I have had good results with Harbor Freights aluminum brazing rods.
Clean the metal till it shines.
heat with propane torch
scratch rod all over surface to be joined.
The stuff melts around 700*F
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Old 06-12-2014, 12:09:48 PM
ChipTosser ChipTosser is offline
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Default Re: Aluminum adhesive

Can you give us an example of what you are wanting to bond with an adhesive?
What and how is this going to be used? The weight, size of flat, flange area lenght.
Is it being exposed to oils, fuels?
There area number of good adhesives, just need more information on how what the requirements are.
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Old 06-12-2014, 01:33:44 PM
Reed K Reed K is offline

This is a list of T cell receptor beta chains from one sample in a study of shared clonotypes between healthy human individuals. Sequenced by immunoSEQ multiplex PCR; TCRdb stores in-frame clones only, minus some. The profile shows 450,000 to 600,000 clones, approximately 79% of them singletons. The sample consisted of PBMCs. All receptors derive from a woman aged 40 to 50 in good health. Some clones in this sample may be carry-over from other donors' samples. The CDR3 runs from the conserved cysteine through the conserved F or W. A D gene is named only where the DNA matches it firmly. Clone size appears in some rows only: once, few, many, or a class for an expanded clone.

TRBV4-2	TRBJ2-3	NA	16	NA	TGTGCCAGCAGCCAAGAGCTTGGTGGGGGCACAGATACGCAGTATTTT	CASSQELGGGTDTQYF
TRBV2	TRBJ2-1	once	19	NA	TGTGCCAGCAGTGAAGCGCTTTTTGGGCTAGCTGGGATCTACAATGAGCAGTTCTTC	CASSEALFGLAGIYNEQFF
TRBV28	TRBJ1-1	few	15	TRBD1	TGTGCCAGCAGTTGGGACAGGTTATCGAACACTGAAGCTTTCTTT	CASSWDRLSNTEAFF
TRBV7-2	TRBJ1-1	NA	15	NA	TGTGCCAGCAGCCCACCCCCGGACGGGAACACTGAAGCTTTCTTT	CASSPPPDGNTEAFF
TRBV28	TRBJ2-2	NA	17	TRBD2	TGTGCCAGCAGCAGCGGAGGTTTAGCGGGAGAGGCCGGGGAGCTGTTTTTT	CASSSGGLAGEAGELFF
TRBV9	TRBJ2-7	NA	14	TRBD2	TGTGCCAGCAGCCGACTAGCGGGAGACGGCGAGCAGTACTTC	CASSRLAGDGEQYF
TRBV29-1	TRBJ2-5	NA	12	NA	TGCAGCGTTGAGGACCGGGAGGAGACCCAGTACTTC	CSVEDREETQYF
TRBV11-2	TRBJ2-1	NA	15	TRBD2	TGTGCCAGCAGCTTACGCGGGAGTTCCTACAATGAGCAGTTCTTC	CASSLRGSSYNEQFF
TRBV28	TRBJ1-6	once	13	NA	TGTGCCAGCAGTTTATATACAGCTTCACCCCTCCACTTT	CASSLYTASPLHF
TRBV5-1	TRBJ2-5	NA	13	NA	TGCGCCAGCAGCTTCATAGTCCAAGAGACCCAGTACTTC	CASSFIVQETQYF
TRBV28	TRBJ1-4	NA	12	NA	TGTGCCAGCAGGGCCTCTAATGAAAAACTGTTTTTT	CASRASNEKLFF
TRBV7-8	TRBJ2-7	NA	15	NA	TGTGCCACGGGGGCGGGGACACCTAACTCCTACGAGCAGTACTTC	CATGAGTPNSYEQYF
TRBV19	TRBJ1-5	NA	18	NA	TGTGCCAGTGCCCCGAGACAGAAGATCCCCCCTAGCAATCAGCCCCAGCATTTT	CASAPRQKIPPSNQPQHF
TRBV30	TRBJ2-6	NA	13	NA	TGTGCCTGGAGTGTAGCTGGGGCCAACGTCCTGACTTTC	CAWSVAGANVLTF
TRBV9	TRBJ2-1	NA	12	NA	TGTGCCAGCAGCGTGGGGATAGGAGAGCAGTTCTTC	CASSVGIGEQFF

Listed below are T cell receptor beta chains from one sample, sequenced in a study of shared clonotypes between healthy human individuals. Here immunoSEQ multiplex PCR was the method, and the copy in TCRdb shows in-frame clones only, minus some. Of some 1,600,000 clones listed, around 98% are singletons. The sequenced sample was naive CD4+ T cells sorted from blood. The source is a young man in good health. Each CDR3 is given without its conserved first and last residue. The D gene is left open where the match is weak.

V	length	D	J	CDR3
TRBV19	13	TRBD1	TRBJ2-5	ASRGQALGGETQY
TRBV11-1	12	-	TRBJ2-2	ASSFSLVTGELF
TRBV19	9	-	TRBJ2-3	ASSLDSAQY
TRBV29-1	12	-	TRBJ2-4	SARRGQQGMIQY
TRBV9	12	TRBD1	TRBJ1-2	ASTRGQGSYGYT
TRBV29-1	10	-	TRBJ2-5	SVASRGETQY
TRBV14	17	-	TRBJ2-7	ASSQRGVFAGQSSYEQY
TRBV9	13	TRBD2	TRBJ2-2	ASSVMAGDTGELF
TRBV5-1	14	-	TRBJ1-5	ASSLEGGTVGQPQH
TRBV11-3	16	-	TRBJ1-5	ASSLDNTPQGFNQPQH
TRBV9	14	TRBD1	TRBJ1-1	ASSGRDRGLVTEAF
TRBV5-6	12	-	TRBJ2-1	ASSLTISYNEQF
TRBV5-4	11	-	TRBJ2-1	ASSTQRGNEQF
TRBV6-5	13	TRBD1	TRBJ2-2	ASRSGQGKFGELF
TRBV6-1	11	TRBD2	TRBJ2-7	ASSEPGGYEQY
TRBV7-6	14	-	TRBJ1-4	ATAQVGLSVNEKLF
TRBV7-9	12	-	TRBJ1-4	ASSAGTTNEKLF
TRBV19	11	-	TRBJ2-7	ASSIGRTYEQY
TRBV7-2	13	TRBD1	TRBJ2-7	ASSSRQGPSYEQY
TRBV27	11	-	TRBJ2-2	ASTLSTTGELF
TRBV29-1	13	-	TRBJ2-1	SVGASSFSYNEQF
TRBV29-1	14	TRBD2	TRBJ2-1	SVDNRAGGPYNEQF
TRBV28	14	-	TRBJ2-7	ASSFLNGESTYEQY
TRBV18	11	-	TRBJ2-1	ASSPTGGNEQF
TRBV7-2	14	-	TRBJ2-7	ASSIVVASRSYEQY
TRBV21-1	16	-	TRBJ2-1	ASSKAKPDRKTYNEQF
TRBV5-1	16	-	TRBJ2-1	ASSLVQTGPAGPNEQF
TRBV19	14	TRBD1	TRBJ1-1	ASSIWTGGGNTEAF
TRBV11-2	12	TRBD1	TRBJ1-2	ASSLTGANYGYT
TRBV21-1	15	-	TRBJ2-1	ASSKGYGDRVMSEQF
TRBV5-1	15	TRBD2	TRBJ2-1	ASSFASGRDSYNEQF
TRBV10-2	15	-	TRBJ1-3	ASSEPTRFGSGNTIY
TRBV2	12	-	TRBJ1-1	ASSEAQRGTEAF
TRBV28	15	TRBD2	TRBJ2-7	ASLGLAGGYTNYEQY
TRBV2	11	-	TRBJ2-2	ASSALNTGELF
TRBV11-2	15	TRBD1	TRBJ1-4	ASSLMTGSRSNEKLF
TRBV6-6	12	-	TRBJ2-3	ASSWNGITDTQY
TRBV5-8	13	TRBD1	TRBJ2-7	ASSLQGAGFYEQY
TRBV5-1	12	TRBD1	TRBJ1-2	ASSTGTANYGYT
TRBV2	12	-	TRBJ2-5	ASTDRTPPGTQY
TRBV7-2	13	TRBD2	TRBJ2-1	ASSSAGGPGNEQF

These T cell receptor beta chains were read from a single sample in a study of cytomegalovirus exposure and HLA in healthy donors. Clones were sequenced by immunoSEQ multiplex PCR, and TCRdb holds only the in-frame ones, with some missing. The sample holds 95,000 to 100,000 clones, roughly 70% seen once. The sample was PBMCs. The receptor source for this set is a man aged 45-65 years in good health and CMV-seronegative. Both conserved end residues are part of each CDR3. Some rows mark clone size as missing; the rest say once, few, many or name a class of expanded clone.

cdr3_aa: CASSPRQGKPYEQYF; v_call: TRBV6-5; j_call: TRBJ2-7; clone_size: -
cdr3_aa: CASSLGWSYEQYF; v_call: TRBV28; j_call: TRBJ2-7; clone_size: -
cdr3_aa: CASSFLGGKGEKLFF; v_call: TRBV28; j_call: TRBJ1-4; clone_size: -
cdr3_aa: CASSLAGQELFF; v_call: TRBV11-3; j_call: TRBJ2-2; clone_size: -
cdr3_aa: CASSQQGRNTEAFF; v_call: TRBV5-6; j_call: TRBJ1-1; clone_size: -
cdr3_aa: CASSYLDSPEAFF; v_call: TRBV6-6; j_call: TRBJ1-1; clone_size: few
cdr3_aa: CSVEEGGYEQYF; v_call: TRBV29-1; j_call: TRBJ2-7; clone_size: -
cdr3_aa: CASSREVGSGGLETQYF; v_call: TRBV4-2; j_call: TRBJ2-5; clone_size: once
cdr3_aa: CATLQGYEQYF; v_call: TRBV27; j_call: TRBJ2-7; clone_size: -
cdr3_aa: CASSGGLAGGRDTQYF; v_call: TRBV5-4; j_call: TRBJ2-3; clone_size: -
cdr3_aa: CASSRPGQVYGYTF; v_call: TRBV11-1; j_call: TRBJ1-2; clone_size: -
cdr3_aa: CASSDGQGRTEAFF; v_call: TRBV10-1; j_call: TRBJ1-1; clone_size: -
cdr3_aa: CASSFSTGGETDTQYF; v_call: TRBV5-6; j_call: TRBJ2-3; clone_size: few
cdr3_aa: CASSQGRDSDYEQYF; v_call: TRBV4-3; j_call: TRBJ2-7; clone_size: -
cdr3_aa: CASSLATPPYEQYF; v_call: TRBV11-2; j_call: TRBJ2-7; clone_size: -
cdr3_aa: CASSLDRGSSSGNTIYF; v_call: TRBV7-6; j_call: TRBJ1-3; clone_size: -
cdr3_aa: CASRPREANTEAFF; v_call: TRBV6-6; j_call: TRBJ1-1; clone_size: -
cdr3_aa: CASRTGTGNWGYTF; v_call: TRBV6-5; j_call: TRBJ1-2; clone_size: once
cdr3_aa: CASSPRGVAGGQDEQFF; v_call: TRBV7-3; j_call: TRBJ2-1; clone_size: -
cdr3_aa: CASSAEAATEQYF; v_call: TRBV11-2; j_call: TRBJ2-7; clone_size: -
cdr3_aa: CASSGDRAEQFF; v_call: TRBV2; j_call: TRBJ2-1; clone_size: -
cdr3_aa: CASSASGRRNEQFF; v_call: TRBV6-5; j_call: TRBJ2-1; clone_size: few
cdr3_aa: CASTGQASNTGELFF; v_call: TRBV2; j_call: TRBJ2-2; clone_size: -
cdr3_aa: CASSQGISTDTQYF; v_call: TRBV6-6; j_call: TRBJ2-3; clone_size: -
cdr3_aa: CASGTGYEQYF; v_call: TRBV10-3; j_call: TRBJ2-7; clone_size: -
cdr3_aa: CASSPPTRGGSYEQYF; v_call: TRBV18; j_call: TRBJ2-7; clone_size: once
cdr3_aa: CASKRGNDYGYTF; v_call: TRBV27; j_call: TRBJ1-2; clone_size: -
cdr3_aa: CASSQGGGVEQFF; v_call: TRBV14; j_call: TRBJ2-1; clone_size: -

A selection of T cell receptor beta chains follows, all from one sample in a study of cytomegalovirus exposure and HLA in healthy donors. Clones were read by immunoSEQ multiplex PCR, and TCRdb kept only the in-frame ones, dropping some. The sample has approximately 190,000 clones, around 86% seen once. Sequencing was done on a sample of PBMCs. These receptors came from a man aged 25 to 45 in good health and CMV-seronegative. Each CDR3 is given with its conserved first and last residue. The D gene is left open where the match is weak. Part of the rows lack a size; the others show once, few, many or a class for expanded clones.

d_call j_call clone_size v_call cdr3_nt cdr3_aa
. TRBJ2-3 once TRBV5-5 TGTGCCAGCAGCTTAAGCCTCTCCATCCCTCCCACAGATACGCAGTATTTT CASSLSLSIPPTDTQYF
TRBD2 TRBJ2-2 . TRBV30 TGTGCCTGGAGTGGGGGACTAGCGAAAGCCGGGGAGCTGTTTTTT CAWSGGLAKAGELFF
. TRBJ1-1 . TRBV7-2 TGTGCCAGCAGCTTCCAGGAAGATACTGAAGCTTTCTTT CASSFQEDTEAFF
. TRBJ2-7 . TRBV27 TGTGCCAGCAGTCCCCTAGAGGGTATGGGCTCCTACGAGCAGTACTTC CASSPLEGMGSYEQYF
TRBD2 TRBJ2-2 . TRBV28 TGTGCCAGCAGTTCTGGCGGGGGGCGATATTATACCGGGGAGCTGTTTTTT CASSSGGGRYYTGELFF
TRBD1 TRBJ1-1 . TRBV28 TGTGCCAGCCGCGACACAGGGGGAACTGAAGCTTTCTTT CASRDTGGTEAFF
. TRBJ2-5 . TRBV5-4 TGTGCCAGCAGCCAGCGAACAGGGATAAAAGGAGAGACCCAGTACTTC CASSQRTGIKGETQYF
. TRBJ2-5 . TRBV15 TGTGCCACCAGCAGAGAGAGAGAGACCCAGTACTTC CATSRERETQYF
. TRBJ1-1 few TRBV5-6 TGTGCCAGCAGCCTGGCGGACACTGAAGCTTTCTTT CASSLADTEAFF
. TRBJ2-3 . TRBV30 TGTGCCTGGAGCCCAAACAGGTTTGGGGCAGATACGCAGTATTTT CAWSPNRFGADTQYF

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Default Re: Aluminum adhesive

It is a flange 1/2 x 1 Inches that needs to be attached to the bottom side of a cast aluminum carburetor. The flange will have a bracket bolted to it with a approx weight of 2 lbs. The only bonding compound I am familiar with is JB weld. Thanks in advance for the help!
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Old 06-12-2014, 01:49:33 PM
J.B. Castagnos J.B. Castagnos is offline
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Default Re: Aluminum adhesive

Have you considered fabbing a bracket from another area? Mounting to a carb could be inviting trouble.
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Old 06-12-2014, 01:55:11 PM
sdowney717 sdowney717 is offline
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Default Re: Aluminum adhesive

A carb is pot metal, the HF rods will still work, just do not overheat the base because it will suddenly let loose, it will sludge then liquify. You must be careful with pot metal repairs.